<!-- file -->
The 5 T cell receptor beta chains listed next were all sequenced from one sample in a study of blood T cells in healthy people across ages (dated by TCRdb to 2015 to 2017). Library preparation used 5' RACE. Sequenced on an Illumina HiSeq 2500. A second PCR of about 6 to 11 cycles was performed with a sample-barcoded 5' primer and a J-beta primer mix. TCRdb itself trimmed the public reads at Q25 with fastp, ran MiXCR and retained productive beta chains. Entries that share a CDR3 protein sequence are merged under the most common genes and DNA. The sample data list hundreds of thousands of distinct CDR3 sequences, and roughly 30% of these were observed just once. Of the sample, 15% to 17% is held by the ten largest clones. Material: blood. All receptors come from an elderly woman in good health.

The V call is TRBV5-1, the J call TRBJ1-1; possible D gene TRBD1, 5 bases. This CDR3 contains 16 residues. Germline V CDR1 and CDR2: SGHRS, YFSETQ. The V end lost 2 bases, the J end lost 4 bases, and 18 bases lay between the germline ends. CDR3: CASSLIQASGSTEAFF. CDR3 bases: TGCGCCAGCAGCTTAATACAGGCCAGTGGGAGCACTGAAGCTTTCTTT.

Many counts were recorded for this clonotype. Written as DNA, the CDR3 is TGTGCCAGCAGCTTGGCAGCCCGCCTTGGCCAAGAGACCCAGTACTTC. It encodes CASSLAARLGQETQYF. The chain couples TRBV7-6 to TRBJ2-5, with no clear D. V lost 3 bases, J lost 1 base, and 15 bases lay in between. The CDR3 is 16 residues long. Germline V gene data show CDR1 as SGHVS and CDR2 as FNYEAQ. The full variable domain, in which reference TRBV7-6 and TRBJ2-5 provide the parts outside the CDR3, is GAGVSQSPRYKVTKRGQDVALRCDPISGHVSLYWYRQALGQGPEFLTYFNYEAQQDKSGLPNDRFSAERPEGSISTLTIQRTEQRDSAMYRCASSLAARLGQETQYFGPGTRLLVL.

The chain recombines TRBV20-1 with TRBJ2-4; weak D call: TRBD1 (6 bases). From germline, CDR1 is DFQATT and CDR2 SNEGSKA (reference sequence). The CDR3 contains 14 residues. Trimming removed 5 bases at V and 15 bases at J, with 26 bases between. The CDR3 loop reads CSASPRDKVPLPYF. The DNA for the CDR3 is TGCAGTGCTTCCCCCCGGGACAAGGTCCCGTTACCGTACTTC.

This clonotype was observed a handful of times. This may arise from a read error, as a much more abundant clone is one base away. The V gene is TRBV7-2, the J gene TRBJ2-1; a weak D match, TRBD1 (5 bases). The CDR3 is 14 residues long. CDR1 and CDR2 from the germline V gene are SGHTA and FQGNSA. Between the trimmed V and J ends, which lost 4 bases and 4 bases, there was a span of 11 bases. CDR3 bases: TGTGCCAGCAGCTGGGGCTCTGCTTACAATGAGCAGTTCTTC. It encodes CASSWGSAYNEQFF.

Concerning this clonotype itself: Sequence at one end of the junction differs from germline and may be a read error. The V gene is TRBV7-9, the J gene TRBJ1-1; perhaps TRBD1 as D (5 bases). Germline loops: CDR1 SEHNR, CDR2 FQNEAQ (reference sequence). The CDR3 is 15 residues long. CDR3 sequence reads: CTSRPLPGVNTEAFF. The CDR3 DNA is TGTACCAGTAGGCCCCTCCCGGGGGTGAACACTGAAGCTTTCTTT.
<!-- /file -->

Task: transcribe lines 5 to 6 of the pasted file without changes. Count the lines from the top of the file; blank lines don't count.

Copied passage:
This clonotype was observed a handful of times. This may arise from a read error, as a much more abundant clone is one base away. The V gene is TRBV7-2, the J gene TRBJ2-1; a weak D match, TRBD1 (5 bases). The CDR3 is 14 residues long. CDR1 and CDR2 from the germline V gene are SGHTA and FQGNSA. Between the trimmed V and J ends, which lost 4 bases and 4 bases, there was a span of 11 bases. CDR3 bases: TGTGCCAGCAGCTGGGGCTCTGCTTACAATGAGCAGTTCTTC. It encodes CASSWGSAYNEQFF.

Concerning this clonotype itself: Sequence at one end of the junction differs from germline and may be a read error. The V gene is TRBV7-9, the J gene TRBJ1-1; perhaps TRBD1 as D (5 bases). Germline loops: CDR1 SEHNR, CDR2 FQNEAQ (reference sequence). The CDR3 is 15 residues long. CDR3 sequence reads: CTSRPLPGVNTEAFF. The CDR3 DNA is TGTACCAGTAGGCCCCTCCCGGGGGTGAACACTGAAGCTTTCTTT.